About the Author: Jana Koh

Jana Koh is the pastor and planter of Ecclesia Church in Oshawa, Ontario. She’s been in Oshawa for one year; previously, she worked with a church plant in Seattle, Washington. She is passionate about helping the church connect with the neighbourhood, and empowering believers to love and serve those with whom they live, work, and play. Jana loves music, photography, and baking, and she is wife to Jeremy, and mama to Norah and Rowan.

By |2018-04-05T14:09:14-05:00March 5th, 2018|Canadian Culture, Church, Lent, Theological reflection|Comments Off on Taking On for Lent

Taking On for Lent

Repent, then, and turn to God, so that He will forgive your sins. (Acts 3:19)

Repentance in Scripture is the act of turning from sin and turning towards Christ. Giving up what keeps us from relationship with God, and moving towards that which helps us know Him more. In the season of Lent, repentance often turns tangible as we give up something for the forty days of Lent in order to reorient our lives towards Christ.

I’ve done this in a number of ways throughout my life, as I suspect many of you reading have as well. I’ve given up chocolate, I’ve given up meat, and I’ve given up desserts. Once, while in university, I tried to give up homework, but my professors didn’t seem to appreciate my spiritual quest. But most of the time, the focus was simply on the giving up.

I gave up desserts in part to participate in the abstinence of Lent, but also because I wanted to lose five pounds. I gave up meat because I had been reading about the historical significance of this practice and wanted to participate in that history.

I’ve given up things, but I’ve rarely taken the next step and used that giving to move me towards Christ. That second step takes intentionality. You don’t move toward God simply by skipping dessert for forty days. Instead, there needs to be a replacement for whatever it is you’re giving up for Lent. In place of dessert, there needs to be some other movement that gets you to step two.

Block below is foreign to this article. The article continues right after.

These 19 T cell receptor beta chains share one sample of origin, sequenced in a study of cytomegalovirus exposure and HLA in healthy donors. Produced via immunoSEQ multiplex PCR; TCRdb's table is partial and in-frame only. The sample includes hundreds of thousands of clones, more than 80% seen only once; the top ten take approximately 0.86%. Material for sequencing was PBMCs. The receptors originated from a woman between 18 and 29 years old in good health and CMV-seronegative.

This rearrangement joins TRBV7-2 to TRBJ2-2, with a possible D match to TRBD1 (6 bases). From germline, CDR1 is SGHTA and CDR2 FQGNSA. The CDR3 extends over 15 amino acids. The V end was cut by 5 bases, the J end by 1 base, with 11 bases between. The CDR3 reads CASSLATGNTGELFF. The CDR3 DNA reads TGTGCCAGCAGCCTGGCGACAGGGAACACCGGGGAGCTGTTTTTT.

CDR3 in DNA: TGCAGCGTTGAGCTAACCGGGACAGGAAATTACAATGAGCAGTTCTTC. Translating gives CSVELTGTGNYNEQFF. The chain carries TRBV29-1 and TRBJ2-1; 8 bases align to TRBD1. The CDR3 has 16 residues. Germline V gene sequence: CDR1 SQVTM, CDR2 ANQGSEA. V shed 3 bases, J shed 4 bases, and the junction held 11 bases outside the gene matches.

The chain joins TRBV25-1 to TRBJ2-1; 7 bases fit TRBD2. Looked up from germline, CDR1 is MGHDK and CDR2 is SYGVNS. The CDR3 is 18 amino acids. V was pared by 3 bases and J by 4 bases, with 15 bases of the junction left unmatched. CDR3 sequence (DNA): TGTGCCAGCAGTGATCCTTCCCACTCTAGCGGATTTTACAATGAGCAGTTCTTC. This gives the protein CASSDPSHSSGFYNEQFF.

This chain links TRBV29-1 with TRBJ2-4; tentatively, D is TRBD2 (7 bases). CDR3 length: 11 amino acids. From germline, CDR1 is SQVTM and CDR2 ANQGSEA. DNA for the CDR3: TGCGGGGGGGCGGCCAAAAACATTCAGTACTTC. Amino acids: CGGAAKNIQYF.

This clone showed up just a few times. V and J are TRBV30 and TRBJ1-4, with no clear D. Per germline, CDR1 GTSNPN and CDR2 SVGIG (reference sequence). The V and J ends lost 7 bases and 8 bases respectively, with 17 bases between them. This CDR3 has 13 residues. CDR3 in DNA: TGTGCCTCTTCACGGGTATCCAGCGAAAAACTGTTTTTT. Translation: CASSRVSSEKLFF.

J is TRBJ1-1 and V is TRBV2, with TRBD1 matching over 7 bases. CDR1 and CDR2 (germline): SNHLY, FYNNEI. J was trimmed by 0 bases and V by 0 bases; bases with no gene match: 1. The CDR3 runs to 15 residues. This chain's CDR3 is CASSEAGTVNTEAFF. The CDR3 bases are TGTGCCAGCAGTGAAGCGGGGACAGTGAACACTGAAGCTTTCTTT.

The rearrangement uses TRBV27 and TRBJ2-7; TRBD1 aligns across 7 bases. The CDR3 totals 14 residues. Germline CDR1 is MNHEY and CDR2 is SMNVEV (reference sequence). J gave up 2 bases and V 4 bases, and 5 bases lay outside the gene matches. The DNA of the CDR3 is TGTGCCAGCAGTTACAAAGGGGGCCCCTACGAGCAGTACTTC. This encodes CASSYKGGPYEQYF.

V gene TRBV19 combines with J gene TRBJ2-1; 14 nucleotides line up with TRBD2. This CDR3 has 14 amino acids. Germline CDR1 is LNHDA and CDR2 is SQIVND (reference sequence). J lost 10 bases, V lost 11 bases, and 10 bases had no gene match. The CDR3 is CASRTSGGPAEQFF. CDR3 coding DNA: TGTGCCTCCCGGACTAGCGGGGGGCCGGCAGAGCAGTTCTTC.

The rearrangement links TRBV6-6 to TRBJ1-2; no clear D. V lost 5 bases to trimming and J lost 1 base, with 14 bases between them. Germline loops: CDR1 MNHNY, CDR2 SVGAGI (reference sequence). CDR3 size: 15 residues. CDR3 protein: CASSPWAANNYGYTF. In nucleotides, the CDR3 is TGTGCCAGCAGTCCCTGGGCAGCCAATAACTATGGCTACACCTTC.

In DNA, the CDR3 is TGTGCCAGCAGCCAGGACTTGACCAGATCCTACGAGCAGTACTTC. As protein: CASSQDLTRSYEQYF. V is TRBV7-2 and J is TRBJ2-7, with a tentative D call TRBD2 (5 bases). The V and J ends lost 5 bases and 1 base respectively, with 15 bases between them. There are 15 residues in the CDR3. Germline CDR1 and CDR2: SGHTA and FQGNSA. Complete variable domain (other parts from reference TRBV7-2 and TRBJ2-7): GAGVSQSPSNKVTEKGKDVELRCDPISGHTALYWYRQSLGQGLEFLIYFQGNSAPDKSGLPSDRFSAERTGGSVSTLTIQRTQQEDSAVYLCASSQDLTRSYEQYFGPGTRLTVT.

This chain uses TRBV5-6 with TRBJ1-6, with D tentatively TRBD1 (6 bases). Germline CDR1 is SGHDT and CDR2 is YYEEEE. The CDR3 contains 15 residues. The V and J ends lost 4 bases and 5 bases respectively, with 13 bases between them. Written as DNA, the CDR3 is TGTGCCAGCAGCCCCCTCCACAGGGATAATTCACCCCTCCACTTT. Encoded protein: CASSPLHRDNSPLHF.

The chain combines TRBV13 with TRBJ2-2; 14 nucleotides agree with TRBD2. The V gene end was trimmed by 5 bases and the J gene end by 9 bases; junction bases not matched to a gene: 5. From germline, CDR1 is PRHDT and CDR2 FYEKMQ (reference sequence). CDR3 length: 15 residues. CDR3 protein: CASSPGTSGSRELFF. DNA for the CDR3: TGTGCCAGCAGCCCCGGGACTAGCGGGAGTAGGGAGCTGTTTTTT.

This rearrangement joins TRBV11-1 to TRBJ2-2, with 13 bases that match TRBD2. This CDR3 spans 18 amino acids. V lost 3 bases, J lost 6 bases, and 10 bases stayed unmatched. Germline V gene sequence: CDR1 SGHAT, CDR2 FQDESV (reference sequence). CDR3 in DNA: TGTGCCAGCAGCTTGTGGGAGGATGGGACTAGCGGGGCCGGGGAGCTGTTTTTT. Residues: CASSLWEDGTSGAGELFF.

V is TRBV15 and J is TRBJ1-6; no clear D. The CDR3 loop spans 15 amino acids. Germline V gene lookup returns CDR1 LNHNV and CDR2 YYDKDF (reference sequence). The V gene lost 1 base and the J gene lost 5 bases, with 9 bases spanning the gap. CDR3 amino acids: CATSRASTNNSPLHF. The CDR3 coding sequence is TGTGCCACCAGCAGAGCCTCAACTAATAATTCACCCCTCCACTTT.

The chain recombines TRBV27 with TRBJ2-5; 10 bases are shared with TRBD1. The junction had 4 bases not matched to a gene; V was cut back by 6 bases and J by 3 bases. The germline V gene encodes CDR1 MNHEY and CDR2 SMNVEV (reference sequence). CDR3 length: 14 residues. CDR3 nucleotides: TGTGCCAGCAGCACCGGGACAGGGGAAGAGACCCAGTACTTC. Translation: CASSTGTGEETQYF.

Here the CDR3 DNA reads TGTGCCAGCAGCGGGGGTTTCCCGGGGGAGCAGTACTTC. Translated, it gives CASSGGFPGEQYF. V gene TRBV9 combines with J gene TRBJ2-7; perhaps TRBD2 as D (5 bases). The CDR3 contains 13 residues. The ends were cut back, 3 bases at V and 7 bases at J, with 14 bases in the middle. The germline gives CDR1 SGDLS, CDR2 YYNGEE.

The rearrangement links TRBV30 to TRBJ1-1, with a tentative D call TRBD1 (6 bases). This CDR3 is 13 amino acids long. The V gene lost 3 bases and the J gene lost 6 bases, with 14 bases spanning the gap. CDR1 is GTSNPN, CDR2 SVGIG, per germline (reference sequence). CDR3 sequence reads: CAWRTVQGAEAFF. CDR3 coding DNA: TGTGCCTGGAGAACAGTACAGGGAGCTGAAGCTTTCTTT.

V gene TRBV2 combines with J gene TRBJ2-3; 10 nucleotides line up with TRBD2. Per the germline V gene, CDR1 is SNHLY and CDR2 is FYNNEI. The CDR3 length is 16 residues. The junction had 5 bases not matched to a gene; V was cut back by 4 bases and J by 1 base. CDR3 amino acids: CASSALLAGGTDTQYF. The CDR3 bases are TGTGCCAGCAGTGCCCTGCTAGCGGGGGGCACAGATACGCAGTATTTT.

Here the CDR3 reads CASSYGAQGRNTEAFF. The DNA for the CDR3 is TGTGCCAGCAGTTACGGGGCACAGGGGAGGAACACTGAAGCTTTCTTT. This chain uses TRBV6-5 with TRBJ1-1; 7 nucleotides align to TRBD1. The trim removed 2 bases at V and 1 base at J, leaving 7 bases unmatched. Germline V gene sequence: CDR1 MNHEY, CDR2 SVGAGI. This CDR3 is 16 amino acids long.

So, this year, I want to do something different. I want to focus on the second step of repentance, the turning toward God. Rather than giving something up tangibly, I want to take something on – something that moves me toward Christ.

Rather than giving something up tangibly, I want to take something on - something that moves me toward Christ. Click To Tweet

This could be a number of different things. You could take on gratitude, and write down one thing you’re thankful for each day. You could take on kindness, and do at least one intentional good deed each day. You could take on hospitality, and commit to hosting dinners or inviting co-workers out to lunch each week. And, you see, each of these things to take on involves an inherent giving up.

To take on gratitude means to give up selfishness or thoughtlessness or taking life for granted. To take on kindness means giving up self-centeredness. To take on hospitality means giving up insulation. And to take on gratitude or kindness or hospitality is to take an intentional step toward Christ, because they are attributes that Jesus himself displayed in his own life.

For this year, during Lent, I’ve decided to take up encouragement. I like to think of myself as an encouraging person, but I find I voice those encouragements far less than I’d like (which, I suppose, doesn’t make me very encouraging in the first place…).

I once had a practice of writing encouraging notes and sending them in the mail each week, and I’ve moved away from it – so this year, I’m taking it back on. I want to notice those around me and let them know the beauty and the goodness I see in them, so I’ll write it down and let them know.

And in taking on encouragement, I’m giving up my less-than-constructive habit of keeping my thoughts to myself.

What will you take on for Lent this year? How can you intentionally move toward Christ?